Menu Bar Utility
Now that you’ve likely overpopulated your Mac’s menu bar, you may find yourself needing a bartender; by that I mean an app named Bartender that can manage all those menu bar icons.
Bartender can organize, rearrange, and hide or show items. It can also automatically highlight menu bar icons when they update, such as battery alerts, memory filling up, or other notifications a menu bar app may support.
• Bartender is $15.00; a free 4-week trial is available.
What’s Your Favorite Menu Bar App?
Let us know which menu bar apps you use, or which ones you don’t like, by using the comments section below.
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When macOS Mojave was announced, Apple warned that it would be the last version of macOS that would support older 32-bit apps. Apple has been phasing out 32-bit apps for the last 10 years and is now ready to take the final step, even if Mac users may not be ready to lose access to older apps.
With the release of macOS Catalina, 32-bit app support is no longer available, which means many of your older apps will no longer work if they haven't been updated to 64-bit.
32-bit vs. 64-bit
32-bit apps date back to a time when there were 32-bit processors and 32-bit operating systems, but are now outdated. Apple has long since transitioned to 64-bit processors and macOS has been 64-bit since the launch of Snow Leopard in 2009.
Compared to 32-bit apps, 64-bit apps can take advantage of more memory and offer faster system performance. Apple technologies like Metal only work with 64-bit apps, and for Apple to ensure that Mac apps include all of the latest advancements and optimizations, support for 32-bit needs to end. In the simplest terms, 32-bit apps are inefficient.
32-bit apps can run on a 64-bit system as they've been doing for years, but Apple wants to get rid of outdated apps to make sure everything that runs on the Mac is properly optimized and isn't an unnecessary drain on system resources.
Apple started warning Mac users about plans to end support for 32-bit apps back with macOS High Sierra. In High Sierra, users started getting warnings about a 32-bit app's future incompatibility with macOS.
A similar message was available in macOS Mojave, and if you opened up a 32-bit app while running Mojave, you saw an alert letting you know a specific app wouldn't work with future versions of macOS unless it was updated.
Alerts re-appeared every 30 days when launching an app, with Apple aiming to make sure customers would not be caught unaware when a 32-bit app stopped working in the future, so you should already know if one of your frequently used apps hasn't been upgraded to 64-bit.
Upon updating to macOS Catalina, you'll be shown a list of 32-bit apps that no longer work on your system.
How to Check if an App is 32-Bit or 64-Bit in macOS Mojave
To determine whether an app is 64-bit or 32-bit and to see if there are 32-bit apps installed on your machine before upgrading to macOS Catalina, follow these steps:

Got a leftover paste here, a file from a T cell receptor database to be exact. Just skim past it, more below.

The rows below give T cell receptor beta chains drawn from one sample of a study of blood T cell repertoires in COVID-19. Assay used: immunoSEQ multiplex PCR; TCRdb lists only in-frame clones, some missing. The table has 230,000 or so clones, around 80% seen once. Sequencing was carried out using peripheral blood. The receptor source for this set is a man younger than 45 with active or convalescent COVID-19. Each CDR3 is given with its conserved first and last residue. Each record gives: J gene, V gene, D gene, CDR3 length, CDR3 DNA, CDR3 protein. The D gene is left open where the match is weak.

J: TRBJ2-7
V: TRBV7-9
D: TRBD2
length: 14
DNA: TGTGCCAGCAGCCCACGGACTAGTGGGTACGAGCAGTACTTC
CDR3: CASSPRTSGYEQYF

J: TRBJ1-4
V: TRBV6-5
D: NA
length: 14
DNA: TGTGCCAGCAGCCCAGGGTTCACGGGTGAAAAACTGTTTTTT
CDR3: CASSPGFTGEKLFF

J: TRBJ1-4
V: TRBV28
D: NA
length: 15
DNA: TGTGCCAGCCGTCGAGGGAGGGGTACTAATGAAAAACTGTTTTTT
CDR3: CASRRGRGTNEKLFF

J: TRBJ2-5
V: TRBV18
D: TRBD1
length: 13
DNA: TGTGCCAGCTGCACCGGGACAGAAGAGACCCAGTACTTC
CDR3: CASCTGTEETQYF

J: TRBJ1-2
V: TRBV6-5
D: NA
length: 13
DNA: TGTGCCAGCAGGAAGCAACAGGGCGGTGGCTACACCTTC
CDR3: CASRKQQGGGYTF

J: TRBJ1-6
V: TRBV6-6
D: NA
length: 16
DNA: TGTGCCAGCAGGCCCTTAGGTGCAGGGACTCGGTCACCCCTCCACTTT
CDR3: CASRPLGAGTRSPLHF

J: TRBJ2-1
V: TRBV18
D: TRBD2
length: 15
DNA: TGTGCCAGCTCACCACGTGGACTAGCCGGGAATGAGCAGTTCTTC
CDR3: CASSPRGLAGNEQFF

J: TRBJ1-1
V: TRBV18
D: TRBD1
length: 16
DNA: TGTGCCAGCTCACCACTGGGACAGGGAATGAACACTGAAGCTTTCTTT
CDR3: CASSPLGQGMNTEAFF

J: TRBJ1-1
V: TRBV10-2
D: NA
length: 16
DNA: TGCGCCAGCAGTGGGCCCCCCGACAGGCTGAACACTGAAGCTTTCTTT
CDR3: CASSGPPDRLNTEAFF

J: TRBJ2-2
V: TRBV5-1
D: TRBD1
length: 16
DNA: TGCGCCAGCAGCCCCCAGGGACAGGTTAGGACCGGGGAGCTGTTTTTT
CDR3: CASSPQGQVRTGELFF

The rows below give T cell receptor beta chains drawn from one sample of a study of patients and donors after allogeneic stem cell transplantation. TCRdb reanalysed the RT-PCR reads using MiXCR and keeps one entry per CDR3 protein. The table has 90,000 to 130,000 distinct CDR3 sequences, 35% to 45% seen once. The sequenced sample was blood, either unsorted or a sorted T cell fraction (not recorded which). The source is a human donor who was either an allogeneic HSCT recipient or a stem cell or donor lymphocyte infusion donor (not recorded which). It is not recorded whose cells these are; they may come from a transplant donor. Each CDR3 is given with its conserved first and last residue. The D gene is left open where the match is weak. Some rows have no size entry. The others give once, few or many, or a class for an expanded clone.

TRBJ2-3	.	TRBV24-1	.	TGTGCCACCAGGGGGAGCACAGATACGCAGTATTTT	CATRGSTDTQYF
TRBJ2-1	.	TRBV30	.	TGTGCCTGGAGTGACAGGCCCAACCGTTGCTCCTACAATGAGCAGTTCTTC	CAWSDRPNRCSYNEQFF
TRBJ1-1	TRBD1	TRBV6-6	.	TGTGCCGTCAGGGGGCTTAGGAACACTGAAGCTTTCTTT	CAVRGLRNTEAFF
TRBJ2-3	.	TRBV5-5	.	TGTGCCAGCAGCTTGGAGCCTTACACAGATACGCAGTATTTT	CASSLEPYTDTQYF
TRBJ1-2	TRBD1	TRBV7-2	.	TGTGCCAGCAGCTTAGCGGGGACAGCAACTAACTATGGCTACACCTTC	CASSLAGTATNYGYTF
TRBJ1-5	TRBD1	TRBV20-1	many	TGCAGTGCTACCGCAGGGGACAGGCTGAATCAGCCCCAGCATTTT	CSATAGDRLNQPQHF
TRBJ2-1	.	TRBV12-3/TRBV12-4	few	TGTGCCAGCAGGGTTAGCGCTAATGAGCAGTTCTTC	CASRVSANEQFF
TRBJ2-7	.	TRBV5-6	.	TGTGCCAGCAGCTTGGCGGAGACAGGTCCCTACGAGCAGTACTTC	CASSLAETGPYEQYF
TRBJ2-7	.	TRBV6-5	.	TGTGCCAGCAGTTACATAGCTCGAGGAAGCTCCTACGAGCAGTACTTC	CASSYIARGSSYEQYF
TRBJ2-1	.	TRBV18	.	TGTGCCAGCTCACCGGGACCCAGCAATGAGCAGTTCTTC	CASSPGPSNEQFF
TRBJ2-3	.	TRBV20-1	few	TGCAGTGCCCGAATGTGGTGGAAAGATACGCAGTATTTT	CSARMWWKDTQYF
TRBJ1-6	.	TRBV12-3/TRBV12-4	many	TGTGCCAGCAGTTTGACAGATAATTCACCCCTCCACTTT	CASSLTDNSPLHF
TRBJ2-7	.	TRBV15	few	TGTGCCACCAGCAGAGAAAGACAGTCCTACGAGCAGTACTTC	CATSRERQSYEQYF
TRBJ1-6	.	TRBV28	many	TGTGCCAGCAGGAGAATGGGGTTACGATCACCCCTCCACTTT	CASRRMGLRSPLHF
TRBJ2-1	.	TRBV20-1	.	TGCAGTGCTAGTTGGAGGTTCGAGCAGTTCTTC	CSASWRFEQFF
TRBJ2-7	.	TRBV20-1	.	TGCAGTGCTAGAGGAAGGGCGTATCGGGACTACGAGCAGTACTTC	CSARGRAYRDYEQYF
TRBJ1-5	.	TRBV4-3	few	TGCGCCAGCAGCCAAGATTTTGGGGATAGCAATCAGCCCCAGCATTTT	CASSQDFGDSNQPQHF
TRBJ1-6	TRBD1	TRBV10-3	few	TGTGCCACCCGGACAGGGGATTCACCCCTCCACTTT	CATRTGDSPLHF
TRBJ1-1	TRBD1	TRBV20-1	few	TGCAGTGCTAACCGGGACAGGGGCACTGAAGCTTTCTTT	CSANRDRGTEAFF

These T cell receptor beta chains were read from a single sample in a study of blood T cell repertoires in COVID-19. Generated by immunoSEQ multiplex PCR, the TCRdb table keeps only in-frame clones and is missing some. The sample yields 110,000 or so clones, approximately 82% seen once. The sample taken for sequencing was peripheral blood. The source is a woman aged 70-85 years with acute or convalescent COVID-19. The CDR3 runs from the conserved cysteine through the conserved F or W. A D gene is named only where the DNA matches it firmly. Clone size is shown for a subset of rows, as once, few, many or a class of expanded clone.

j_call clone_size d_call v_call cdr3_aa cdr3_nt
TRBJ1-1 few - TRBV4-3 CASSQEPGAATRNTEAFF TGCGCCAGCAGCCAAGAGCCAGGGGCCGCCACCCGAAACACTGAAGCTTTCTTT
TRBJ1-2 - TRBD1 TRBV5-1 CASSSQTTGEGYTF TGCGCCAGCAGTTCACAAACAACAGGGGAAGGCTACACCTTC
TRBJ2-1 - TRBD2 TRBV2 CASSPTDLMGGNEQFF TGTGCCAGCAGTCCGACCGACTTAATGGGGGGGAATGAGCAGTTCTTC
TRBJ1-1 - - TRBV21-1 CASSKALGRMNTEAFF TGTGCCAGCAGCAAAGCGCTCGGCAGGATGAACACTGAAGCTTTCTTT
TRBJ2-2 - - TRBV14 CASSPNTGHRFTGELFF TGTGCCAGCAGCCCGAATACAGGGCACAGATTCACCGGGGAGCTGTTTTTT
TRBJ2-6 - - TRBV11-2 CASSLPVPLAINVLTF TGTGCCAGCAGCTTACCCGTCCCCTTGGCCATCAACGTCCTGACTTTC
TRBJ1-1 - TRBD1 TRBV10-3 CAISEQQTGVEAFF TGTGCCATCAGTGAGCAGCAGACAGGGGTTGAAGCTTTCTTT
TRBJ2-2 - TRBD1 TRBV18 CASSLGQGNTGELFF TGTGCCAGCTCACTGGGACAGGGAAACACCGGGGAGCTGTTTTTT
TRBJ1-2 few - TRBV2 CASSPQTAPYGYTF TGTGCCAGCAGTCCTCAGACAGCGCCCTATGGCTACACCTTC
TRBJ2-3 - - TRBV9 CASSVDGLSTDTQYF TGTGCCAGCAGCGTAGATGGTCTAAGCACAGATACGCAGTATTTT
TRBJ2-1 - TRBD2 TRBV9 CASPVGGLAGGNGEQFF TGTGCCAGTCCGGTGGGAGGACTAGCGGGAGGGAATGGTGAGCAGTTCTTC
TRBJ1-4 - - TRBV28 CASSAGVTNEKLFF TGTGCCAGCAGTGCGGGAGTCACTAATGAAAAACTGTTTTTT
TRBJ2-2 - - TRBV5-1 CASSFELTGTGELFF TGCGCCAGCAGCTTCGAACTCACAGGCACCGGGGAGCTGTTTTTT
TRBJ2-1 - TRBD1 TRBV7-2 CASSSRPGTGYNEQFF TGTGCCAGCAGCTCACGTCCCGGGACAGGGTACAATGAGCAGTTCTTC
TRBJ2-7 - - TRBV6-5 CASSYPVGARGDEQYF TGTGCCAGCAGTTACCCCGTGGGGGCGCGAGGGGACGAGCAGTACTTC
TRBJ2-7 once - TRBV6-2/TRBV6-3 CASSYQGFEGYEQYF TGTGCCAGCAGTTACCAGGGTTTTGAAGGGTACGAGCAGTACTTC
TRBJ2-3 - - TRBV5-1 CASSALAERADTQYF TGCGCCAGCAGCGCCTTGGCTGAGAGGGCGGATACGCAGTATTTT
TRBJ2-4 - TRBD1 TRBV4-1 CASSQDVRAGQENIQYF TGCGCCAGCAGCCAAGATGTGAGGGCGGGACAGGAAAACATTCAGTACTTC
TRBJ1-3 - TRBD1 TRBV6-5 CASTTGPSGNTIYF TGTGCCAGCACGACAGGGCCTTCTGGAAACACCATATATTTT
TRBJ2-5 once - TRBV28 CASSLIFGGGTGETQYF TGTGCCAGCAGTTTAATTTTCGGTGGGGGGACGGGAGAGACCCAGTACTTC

- Click the Apple symbol () in the menu bar on your Mac's desktop.
- Click on About This Mac.
- Choose 'System Report' at the bottom of the window.
- Scroll down to the Software list on the sidebar.
- Select Legacy Software.'
Anything in the list of Legacy Software applications is a 32-bit app and will not work when upgrading to macOS Catalina.
If Legacy Software isn't an option in the sidebar, select the Applications option and then check the list of apps at the right. The column that's labeled 64-bit will show a 'No' listing for apps that are 32-bit.
How to Prepare to Update to macOS Catalina
The first step is to make sure there aren't already available updates for apps that you have on your system, which you can generally do by updating through the Mac App Store for Mac App Store apps.
Apps outside of the Mac App Store use other update methods that can vary by app, but for many, you can click on the app's name in the menu bar and choose the 'Check for Updates' option. Some other apps have more hidden update methods, so if you do have a 32-bit app, make sure to Google how to update it to be sure there's not already new software available.
After ensuring you've updated everything you're able to update, you can contact developers and ask them to update their apps, but if that doesn't pan out, the only other solution is to start the search for an alternative app if you're committed to upgrading to macOS Catalina or have already done so.
32-Bit App Warnings When Installing Catalina
When upgrading to macOS Catalina, the installer will show a list of recently used apps that are 32-bit so you know what to expect before installing.
After viewing this list, you can choose to either cancel or continue with the installation.
macOS Catalina also shows a stop symbol over the icon of 32-bit apps in the Finder, so you know that the app isn't going to open.
Mac Menu Bar Disappears
With the release of macOS Catalina, Aperture is going to stop working. Apple warned Aperture users in April 2019 that the software won't run in future versions of macOS, starting with macOS Catalina.
If you're an Aperture user, you'll have to transition to alternate photo editing and management software, such as Adobe's Lightroom. Aperture is not 32-bit, but Apple is phasing it out all the same.
Affected Media Formats
Certain media files that use older formats and codecs are also not compatible with macOS after macOS Mojave due to the 64-bit transition, and you will need to convert some iMovie and Final Cut Pro X libraries. Incompatible media files were created using codecs that rely on QuickTime 7, and while macOS Mojave has QuickTime 7 frameworks, future versions of macOS will not.
Menu Bar Apps Mac
Apple has a full list of media formats that are going to be affected by the transition available in a support document.
Continuing to Use 32-Bit Apps
List Apps In Mac Menu Bar Download
In macOS Mojave and earlier versions of macOS like High Sierra, you can continue to use your 32-bit apps. If you have a 32-bit app that you absolutely depend on, you're going to want to think twice before upgrading to macOS Catalina.
Mac Os Menu Bar
Have questions about the end of support for 32-bit apps or want to offer feedback on this guide? Send us an email here.